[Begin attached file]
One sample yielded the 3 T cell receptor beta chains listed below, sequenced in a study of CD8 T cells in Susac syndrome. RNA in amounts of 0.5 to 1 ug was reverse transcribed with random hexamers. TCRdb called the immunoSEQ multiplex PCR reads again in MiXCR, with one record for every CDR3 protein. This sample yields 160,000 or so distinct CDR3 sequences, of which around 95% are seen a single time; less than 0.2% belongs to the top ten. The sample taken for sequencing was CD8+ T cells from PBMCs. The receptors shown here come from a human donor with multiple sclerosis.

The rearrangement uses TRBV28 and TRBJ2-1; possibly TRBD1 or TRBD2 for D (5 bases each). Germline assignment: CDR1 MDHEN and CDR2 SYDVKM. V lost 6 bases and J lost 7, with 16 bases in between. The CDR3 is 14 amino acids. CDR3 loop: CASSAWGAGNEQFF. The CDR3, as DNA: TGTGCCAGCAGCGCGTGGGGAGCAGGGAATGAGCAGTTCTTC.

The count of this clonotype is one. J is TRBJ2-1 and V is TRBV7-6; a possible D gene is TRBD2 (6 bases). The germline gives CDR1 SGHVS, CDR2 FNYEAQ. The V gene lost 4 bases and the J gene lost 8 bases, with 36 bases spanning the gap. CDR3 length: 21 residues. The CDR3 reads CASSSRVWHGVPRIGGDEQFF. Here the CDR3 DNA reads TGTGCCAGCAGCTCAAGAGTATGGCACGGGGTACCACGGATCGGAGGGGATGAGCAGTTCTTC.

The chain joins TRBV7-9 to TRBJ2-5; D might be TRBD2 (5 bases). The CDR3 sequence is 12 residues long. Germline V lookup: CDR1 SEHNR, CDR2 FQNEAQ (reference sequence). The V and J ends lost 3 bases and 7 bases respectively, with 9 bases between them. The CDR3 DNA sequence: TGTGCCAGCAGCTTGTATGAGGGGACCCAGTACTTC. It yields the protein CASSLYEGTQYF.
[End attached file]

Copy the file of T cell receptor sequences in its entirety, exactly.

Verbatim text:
One sample yielded the 3 T cell receptor beta chains listed below, sequenced in a study of CD8 T cells in Susac syndrome. RNA in amounts of 0.5 to 1 ug was reverse transcribed with random hexamers. TCRdb called the immunoSEQ multiplex PCR reads again in MiXCR, with one record for every CDR3 protein. This sample yields 160,000 or so distinct CDR3 sequences, of which around 95% are seen a single time; less than 0.2% belongs to the top ten. The sample taken for sequencing was CD8+ T cells from PBMCs. The receptors shown here come from a human donor with multiple sclerosis.

The rearrangement uses TRBV28 and TRBJ2-1; possibly TRBD1 or TRBD2 for D (5 bases each). Germline assignment: CDR1 MDHEN and CDR2 SYDVKM. V lost 6 bases and J lost 7, with 16 bases in between. The CDR3 is 14 amino acids. CDR3 loop: CASSAWGAGNEQFF. The CDR3, as DNA: TGTGCCAGCAGCGCGTGGGGAGCAGGGAATGAGCAGTTCTTC.

The count of this clonotype is one. J is TRBJ2-1 and V is TRBV7-6; a possible D gene is TRBD2 (6 bases). The germline gives CDR1 SGHVS, CDR2 FNYEAQ. The V gene lost 4 bases and the J gene lost 8 bases, with 36 bases spanning the gap. CDR3 length: 21 residues. The CDR3 reads CASSSRVWHGVPRIGGDEQFF. Here the CDR3 DNA reads TGTGCCAGCAGCTCAAGAGTATGGCACGGGGTACCACGGATCGGAGGGGATGAGCAGTTCTTC.

The chain joins TRBV7-9 to TRBJ2-5; D might be TRBD2 (5 bases). The CDR3 sequence is 12 residues long. Germline V lookup: CDR1 SEHNR, CDR2 FQNEAQ (reference sequence). The V and J ends lost 3 bases and 7 bases respectively, with 9 bases between them. The CDR3 DNA sequence: TGTGCCAGCAGCTTGTATGAGGGGACCCAGTACTTC. It yields the protein CASSLYEGTQYF.